8 A messenger went to Jehu and said, “They have brought the heads of the king’s sons.”

So Jehu ordered, “Pile them in two heaps at the entrance of the city gate, and leave them there until morning.”

9 In the morning he went out and spoke to the crowd that had gathered around them. “You are not to blame,” he told them. “I am the one who conspired against my master and killed him. But who killed all these? 10 You can be sure that the message of the Lord that was spoken concerning Ahab’s family will not fail. The Lord declared through his servant Elijah that this would happen.” 11 Then Jehu killed all who were left of Ahab’s relatives living in Jezreel and all his important officials, his personal friends, and his priests. So Ahab was left without a single survivor.

12 Then Jehu set out for Samaria. Along the way, while he was at Beth-eked of the Shepherds, 13 he met some relatives of King Ahaziah of Judah. “Who are you?” he asked them.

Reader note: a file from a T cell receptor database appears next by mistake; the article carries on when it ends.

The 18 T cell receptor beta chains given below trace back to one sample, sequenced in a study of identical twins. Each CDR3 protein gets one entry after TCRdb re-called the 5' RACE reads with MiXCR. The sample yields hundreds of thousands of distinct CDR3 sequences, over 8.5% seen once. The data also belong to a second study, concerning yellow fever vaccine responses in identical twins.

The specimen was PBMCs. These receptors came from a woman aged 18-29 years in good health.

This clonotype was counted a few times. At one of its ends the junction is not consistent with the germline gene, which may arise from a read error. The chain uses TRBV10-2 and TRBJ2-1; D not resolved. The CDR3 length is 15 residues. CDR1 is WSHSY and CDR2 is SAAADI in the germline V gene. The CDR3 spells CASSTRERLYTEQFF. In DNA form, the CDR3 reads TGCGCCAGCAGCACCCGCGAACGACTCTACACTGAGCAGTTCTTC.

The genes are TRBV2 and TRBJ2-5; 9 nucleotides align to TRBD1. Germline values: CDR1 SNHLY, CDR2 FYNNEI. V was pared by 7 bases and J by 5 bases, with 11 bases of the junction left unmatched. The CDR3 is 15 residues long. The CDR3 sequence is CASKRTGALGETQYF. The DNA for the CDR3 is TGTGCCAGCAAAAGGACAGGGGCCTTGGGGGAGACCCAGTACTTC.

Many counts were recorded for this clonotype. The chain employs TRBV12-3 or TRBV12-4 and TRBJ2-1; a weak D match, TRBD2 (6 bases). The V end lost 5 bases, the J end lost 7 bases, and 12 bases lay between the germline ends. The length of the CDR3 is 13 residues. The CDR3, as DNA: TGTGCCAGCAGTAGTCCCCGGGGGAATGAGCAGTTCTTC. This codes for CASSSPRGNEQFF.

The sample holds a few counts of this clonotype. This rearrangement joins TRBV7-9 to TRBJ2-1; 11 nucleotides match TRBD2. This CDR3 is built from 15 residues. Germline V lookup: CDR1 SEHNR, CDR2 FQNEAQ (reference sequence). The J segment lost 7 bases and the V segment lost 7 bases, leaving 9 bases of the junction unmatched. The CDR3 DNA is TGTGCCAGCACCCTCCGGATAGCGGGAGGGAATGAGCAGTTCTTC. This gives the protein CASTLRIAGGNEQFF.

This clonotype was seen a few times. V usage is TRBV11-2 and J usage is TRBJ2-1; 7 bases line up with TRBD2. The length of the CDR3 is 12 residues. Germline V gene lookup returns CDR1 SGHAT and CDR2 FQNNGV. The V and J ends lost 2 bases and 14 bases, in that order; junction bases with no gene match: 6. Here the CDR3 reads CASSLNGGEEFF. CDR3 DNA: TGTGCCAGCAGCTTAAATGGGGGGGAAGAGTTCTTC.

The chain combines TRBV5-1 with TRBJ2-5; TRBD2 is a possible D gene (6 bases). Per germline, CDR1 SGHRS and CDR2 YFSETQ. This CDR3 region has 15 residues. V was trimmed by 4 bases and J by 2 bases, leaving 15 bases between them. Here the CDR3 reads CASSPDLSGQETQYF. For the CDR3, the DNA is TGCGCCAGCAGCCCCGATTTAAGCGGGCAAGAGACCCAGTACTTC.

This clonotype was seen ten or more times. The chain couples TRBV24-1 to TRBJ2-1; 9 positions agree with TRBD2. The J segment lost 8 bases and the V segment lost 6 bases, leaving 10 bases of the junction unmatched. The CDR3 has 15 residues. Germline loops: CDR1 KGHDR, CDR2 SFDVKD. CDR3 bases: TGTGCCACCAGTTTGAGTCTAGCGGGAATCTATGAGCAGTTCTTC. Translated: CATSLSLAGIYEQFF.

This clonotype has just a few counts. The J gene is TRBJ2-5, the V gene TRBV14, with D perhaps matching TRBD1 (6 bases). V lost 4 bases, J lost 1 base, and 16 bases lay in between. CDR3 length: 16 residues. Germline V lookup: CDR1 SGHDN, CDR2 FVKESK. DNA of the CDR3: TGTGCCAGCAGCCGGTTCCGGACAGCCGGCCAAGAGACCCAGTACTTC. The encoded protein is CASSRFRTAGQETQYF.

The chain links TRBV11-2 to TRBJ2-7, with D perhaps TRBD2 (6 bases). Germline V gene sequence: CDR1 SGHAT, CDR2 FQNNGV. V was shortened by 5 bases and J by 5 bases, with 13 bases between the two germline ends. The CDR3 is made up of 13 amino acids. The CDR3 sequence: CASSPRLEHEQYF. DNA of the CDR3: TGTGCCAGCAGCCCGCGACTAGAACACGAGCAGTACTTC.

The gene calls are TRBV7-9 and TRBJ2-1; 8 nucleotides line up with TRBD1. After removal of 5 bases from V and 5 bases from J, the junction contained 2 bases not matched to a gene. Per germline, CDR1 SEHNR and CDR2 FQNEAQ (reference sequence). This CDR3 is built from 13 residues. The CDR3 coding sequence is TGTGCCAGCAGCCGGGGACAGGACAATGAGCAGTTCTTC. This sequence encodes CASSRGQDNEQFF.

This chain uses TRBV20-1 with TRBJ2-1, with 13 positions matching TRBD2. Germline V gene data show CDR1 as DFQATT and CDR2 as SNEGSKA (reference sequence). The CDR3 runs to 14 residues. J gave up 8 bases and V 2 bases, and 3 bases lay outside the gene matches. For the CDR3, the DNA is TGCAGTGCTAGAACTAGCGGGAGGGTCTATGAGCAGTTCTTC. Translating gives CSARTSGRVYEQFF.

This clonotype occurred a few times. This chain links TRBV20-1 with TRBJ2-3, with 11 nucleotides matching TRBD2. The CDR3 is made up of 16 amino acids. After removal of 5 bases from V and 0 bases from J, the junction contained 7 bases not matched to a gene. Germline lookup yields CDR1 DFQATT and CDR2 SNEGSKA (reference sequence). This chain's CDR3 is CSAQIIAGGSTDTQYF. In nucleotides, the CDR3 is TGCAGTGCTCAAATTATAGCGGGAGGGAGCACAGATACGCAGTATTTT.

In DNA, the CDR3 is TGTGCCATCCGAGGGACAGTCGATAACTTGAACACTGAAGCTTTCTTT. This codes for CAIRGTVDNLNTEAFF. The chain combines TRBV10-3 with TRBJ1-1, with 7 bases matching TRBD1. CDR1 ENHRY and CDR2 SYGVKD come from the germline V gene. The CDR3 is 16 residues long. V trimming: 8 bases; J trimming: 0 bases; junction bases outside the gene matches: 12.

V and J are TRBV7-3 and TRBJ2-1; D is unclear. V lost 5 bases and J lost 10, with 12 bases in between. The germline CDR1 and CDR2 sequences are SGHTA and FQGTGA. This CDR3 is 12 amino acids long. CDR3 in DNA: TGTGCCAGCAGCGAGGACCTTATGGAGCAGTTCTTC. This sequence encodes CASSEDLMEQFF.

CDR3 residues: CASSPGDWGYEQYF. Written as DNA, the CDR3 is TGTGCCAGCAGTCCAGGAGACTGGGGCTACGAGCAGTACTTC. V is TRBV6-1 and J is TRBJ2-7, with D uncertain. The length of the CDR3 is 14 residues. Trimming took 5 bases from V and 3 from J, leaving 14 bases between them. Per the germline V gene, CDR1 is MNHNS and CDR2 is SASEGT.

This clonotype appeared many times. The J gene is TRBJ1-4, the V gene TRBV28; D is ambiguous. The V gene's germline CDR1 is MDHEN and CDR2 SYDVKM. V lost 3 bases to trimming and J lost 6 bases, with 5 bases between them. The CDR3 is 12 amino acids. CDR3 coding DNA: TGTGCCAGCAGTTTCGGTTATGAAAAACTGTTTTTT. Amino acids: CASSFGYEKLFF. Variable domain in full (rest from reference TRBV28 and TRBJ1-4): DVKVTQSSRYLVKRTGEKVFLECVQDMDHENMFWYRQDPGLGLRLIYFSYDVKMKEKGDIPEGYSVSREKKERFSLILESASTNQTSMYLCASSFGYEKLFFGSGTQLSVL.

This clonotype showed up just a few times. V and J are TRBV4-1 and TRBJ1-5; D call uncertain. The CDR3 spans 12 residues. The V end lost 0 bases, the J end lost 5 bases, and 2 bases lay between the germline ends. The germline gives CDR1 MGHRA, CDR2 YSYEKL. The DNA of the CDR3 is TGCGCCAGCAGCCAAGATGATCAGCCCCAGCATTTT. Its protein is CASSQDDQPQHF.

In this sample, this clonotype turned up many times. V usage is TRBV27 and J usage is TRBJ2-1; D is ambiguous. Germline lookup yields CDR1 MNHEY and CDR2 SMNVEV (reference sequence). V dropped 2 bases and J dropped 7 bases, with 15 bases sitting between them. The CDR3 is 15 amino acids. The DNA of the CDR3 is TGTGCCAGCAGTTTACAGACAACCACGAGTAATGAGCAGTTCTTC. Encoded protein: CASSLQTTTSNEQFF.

And they replied, “We are relatives of King Ahaziah. We are going to visit the sons of King Ahab and the sons of the queen mother.”

14 “Take them alive!” Jehu shouted to his men. And they captured all forty-two of them and killed them at the well of Beth-eked. None of them escaped.

15 When Jehu left there, he met Jehonadab son of Recab, who was coming to meet him. After they had greeted each other, Jehu said to him, “Are you as loyal to me as I am to you?”

“Yes, I am,” Jehonadab replied.

“If you are,” Jehu said, “then give me your hand.” So Jehonadab put out his hand, and Jehu helped him into the chariot. 16 Then Jehu said, “Now come with me, and see how devoted I am to the Lord.” So Jehonadab rode along with him.

17 When Jehu arrived in Samaria, he killed everyone who was left there from Ahab’s family, just as the Lord had promised through Elijah.

In this passage, we see that Elijah’s prophecy that not one of Ahab’s male descendants would survive (remember, 1 Kings 21:17-24). The evil line of Ahab and Jezebel was prophesied by God’s prophet to come to a gruesome end if they did not turn from their evil ways. They did not and God executed His predicted justice against them. However, in his zeal, Jehu went far beyond the Lord’s commands with this bloodbath about which we read in this passage. The prophet Hosea later announced punishment upon Jehu’s dynasty for the senseless slaughter (see Hosea 1:4-5).